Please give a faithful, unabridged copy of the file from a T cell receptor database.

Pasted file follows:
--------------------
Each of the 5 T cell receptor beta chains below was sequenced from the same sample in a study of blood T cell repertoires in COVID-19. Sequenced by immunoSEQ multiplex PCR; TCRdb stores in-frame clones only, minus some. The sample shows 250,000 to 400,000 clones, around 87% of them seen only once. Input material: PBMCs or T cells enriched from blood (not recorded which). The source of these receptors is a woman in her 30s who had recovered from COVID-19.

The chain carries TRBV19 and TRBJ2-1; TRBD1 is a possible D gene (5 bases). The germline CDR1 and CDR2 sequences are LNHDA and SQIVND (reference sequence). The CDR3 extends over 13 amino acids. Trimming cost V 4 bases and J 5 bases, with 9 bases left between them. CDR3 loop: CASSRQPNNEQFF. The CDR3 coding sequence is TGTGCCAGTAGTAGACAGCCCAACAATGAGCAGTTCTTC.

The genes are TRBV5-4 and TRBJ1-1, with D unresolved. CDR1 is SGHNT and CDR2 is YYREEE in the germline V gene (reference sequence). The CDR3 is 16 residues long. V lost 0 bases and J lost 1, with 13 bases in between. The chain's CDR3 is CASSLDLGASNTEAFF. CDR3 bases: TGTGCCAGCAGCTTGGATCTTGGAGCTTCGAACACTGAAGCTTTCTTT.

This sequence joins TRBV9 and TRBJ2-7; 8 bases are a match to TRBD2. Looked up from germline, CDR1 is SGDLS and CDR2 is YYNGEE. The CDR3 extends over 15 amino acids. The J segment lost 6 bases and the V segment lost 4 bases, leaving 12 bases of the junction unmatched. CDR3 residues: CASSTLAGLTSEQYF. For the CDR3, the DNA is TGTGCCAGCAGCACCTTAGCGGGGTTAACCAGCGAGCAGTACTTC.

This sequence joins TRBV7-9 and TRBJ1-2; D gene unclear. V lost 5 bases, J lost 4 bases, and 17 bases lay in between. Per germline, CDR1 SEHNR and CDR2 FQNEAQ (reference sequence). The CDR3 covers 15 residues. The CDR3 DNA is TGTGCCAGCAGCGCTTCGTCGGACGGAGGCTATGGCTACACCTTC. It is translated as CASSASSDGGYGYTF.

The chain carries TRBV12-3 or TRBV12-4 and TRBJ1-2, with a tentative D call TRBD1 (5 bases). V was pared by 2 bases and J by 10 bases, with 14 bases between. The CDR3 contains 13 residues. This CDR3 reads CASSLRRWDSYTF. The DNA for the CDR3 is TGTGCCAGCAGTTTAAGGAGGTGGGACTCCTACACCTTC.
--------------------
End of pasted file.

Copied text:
Each of the 5 T cell receptor beta chains below was sequenced from the same sample in a study of blood T cell repertoires in COVID-19. Sequenced by immunoSEQ multiplex PCR; TCRdb stores in-frame clones only, minus some. The sample shows 250,000 to 400,000 clones, around 87% of them seen only once. Input material: PBMCs or T cells enriched from blood (not recorded which). The source of these receptors is a woman in her 30s who had recovered from COVID-19.

The chain carries TRBV19 and TRBJ2-1; TRBD1 is a possible D gene (5 bases). The germline CDR1 and CDR2 sequences are LNHDA and SQIVND (reference sequence). The CDR3 extends over 13 amino acids. Trimming cost V 4 bases and J 5 bases, with 9 bases left between them. CDR3 loop: CASSRQPNNEQFF. The CDR3 coding sequence is TGTGCCAGTAGTAGACAGCCCAACAATGAGCAGTTCTTC.

The genes are TRBV5-4 and TRBJ1-1, with D unresolved. CDR1 is SGHNT and CDR2 is YYREEE in the germline V gene (reference sequence). The CDR3 is 16 residues long. V lost 0 bases and J lost 1, with 13 bases in between. The chain's CDR3 is CASSLDLGASNTEAFF. CDR3 bases: TGTGCCAGCAGCTTGGATCTTGGAGCTTCGAACACTGAAGCTTTCTTT.

This sequence joins TRBV9 and TRBJ2-7; 8 bases are a match to TRBD2. Looked up from germline, CDR1 is SGDLS and CDR2 is YYNGEE. The CDR3 extends over 15 amino acids. The J segment lost 6 bases and the V segment lost 4 bases, leaving 12 bases of the junction unmatched. CDR3 residues: CASSTLAGLTSEQYF. For the CDR3, the DNA is TGTGCCAGCAGCACCTTAGCGGGGTTAACCAGCGAGCAGTACTTC.

This sequence joins TRBV7-9 and TRBJ1-2; D gene unclear. V lost 5 bases, J lost 4 bases, and 17 bases lay in between. Per germline, CDR1 SEHNR and CDR2 FQNEAQ (reference sequence). The CDR3 covers 15 residues. The CDR3 DNA is TGTGCCAGCAGCGCTTCGTCGGACGGAGGCTATGGCTACACCTTC. It is translated as CASSASSDGGYGYTF.

The chain carries TRBV12-3 or TRBV12-4 and TRBJ1-2, with a tentative D call TRBD1 (5 bases). V was pared by 2 bases and J by 10 bases, with 14 bases between. The CDR3 contains 13 residues. This CDR3 reads CASSLRRWDSYTF. The DNA for the CDR3 is TGTGCCAGCAGTTTAAGGAGGTGGGACTCCTACACCTTC.